As a pedestrian, I hate streets with only one footpath

The Greens are traditionally strong on sustainable transport issues, but one of the local candidates for council raised my hackles with this comment:

Do we really need footpaths on both sides of the street, in every street in Tucker Ward? There are plenty of places without footpaths or footpaths just on one side. This would save a whole lot of concrete / resources and it looks much better.

Brett Hedger on Facebook

Yes, we quite definitely need footpaths on both sides of the street.

There are few things that make pedestrians (and by definition, this includes all public transport users) feel like second class citizens more than a lack of footpaths.

Leary Avenue, East Bentleigh

In many cases it forces people to cross roads where they wouldn’t otherwise be compelled to — in some cases twice, to avoid walking on the grass.

It’s doubly worse for those of limited mobility, including those with wheelchairs and other walking aids, and for parents with prams.

A side effect of no footpaths is blurred property boundaries, resulting in some overzealous home owners encroaching, resulting in public space effectively lost.

I spoke to Brett’s running mate Rose Read at Bentleigh station on Thursday morning. I think she has an understanding of why I disagree with Brett.

Brett has emphasised in an update overnight that his comment shouldn’t be taken out of context, and that’s fair enough. It’s not like he was stating a big policy position — he was just kicking an idea around. This is worth emphasising: I must give Brett credit for engaging with the community, throwing his thoughts out there and being willing to debate and discuss them, which is a lot more than some other candidates have done.

But I’d be frankly horrified if it was actually proposed to start removing any footpaths, or routinely build streets with only one.

Unlikely? One would hope so. But there is a live example, in Glen Eira, in this ward, right now:

In East Bentleigh, the area behind Valkstone Primary School is being re-developed. While most of the streets have footpaths on both sides, the access road (pictured above) east through to GESAC and East Boundary Road only has a path on the southern side, so if you’re from the north side of the access road, headed north on foot, you have to cross it twice… and this being the only road out in that direction, is likely to get reasonably busy at peak times when the estate is finished.

Sure, open space is a concern. But changes such as only providing one footpath will actively discourage walking and public transport, and encourage car use — that’s no solution at all in urban environments.

One possible way forward (not in the example above, but in quiet streets that don’t get through-traffic) might be what the Dutch call woonerfs — shared spaces, where the road is de-emphasised, allowing other users into the space, slowing down cars and making more effective use of space.

In Australian terms it’s (more or less) a Shared Zone, and there are examples such as this one on the Williamstown Rifle Range estate, developed about 15 years ago.


View Larger Map

That said, I wonder if the average person understands how to use a Shared Zone — in particular that the law says that vehicles must give way to pedestrians.

But whatever the solution, the last thing we’d want around here is more streets missing footpaths.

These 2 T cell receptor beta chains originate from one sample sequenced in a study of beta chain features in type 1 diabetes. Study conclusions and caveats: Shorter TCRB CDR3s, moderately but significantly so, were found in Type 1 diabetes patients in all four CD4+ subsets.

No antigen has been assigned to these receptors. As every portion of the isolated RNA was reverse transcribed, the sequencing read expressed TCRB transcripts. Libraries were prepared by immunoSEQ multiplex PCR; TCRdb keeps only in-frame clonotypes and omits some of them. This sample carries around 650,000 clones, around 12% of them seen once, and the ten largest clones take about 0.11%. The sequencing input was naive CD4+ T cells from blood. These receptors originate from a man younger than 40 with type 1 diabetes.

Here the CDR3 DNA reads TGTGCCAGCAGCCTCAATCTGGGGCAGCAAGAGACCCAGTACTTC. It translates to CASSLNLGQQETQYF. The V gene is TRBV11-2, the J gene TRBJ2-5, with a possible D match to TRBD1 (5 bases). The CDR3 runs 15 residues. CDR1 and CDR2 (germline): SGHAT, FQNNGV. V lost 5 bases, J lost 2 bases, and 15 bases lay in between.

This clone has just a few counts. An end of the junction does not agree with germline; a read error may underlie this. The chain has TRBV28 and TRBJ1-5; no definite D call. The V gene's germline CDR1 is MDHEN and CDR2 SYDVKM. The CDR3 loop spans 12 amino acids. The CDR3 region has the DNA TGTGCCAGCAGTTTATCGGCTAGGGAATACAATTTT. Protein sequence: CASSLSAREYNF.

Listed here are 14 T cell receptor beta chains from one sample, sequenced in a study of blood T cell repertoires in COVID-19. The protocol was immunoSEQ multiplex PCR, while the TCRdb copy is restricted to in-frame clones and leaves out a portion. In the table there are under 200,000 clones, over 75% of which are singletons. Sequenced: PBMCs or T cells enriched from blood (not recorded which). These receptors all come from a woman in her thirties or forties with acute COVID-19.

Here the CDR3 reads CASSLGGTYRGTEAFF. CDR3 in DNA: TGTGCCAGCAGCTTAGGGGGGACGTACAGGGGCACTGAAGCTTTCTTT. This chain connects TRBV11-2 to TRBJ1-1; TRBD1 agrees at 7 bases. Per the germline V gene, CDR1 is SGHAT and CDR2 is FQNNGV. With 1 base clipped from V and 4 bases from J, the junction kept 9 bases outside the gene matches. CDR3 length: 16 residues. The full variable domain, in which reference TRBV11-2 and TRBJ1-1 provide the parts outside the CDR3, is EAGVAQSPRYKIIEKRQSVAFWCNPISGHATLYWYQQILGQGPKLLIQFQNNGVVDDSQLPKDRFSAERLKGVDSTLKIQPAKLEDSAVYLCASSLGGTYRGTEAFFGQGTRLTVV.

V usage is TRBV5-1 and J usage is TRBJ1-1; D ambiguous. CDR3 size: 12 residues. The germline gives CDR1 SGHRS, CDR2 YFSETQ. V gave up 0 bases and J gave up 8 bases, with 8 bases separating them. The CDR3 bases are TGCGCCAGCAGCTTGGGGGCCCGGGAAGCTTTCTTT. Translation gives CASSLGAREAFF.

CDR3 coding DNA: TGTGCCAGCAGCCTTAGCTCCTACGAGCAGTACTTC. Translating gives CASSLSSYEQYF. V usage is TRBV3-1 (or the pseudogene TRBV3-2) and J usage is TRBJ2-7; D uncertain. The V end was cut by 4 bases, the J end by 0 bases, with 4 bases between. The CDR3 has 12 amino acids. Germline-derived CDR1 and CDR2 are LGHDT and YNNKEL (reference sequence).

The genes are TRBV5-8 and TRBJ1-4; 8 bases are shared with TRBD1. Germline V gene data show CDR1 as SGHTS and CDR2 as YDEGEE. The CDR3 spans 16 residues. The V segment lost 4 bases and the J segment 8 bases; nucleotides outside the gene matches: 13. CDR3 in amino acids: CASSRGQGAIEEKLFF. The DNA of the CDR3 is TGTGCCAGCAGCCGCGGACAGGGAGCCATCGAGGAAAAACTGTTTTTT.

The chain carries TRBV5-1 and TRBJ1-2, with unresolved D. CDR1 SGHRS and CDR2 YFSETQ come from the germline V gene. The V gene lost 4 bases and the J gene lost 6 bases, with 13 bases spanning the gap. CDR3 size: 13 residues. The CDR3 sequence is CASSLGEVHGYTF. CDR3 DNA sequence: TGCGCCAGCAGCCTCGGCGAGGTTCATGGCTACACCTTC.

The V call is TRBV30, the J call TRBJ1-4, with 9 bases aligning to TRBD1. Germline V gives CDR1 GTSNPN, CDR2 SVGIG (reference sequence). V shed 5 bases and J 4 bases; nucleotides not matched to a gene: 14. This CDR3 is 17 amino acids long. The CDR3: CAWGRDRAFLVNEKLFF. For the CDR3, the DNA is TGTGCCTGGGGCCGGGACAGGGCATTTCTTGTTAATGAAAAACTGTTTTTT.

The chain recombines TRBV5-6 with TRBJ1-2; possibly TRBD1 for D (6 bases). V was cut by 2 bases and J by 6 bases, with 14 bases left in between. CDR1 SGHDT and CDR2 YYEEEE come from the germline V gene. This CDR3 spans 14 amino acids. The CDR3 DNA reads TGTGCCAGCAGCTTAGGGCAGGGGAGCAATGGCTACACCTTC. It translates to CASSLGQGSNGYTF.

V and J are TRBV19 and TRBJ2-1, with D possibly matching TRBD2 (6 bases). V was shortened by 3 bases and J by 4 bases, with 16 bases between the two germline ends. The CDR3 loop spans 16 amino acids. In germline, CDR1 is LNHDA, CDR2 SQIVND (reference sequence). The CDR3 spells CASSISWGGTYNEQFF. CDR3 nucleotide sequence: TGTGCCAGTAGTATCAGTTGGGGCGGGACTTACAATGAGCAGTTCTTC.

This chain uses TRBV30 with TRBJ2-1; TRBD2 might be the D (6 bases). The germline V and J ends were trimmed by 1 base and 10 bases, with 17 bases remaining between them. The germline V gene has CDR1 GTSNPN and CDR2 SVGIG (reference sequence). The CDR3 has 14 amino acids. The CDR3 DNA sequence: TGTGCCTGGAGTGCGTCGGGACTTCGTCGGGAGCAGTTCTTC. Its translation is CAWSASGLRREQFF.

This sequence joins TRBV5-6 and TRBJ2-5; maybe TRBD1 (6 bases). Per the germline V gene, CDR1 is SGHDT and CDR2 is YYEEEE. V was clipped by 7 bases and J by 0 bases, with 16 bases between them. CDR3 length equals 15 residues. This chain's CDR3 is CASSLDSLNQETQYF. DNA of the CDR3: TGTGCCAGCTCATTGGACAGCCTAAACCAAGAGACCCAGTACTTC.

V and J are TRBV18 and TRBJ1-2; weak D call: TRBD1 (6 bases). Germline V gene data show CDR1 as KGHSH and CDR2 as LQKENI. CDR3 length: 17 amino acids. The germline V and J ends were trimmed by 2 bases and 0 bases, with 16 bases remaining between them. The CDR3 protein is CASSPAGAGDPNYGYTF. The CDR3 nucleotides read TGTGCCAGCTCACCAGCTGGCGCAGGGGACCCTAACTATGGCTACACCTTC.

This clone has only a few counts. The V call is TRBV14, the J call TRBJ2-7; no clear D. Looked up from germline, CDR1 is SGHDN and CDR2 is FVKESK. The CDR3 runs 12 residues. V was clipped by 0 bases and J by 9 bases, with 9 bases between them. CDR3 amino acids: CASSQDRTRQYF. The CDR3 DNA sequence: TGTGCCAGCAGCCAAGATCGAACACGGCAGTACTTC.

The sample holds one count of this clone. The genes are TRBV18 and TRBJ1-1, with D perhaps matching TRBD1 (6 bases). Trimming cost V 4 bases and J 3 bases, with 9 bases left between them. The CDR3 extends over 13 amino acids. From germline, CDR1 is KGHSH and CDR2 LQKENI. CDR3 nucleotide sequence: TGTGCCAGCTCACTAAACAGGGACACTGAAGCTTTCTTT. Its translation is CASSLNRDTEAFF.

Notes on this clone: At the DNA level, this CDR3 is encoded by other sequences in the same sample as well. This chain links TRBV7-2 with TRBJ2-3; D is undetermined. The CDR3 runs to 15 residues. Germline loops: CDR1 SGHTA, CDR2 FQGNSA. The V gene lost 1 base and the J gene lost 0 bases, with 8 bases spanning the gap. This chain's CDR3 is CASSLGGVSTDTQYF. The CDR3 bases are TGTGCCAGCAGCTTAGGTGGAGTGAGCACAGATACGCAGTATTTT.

Almost election day for local councils

Just a few notes about the council elections, which officially take place on Saturday (though many areas are postal ballots, thus a lot of people have already voted).

A fascinating article in The Age the other day with former Glen Eira mayor Helen Whiteside saying she wonders why people bother trying to get onto the council.

Glen Eira council election billboard

It doesn’t seem to have deterred the candidates, of course. One, Raj Dudeja, appears to have spent a small fortune putting up billboards right across Tucker ward. Yet curiously I haven’t seen him at all campaigning in person on Centre Road, whereas most of the others have put in an appearance either in the street on the weekend or at the railway station on weekday mornings. (He may well have been around and I simply haven’t run into him.)

The two Greens candidates have been particularly prominent, as have incumbents Oscar Lobo and Jamie Hyams. New independent Newton Gatoff has been out and about both on the street and in his decorated car, and I’ve also spotted Rodney Andonopoulos been driving around. I think I’ve spotted Phillip De’Ath (my kids jokingly call him Phillip Death) and a few others handing out their brochures and talking to constituents. Apparently it’s been similar in other wards.

Glen Eira council election campaigning

Those I’ve asked how they think they’ll go say they really have no idea — the lack of polls makes it impossible to tell. They say it’s just a matter of getting their names out there (hence the use of posters, billboards, and signs on cars).

They seem to take the view that most people aren’t that concerned by how the council is run, and agree when I suggest that unless people see garbage piling up in the streets, they assume there’s no problem.

But some of the new candidates have highlighted issues, such as Councillor Penhalluriack’s controversial conflicts of interest, and the recent case of the council wanting to extract a fee from frisbee players in Caulfield Park.

Glen Eira council posters

Brett Hedger, Greens Candidate has an interesting Facebook page that profiles other candidates (and tries via the How To Vote cards to identify the stooges and highlight those with undeclared party affiliations) and notes the shops that have apparently taken sides by only accepting one candidate’s poster.

It’ll be interesting to see how the vote goes. And given we’re one of the few council areas with attendance voting, I’m hoping that means there’ll be a sausage sizzle on polling day!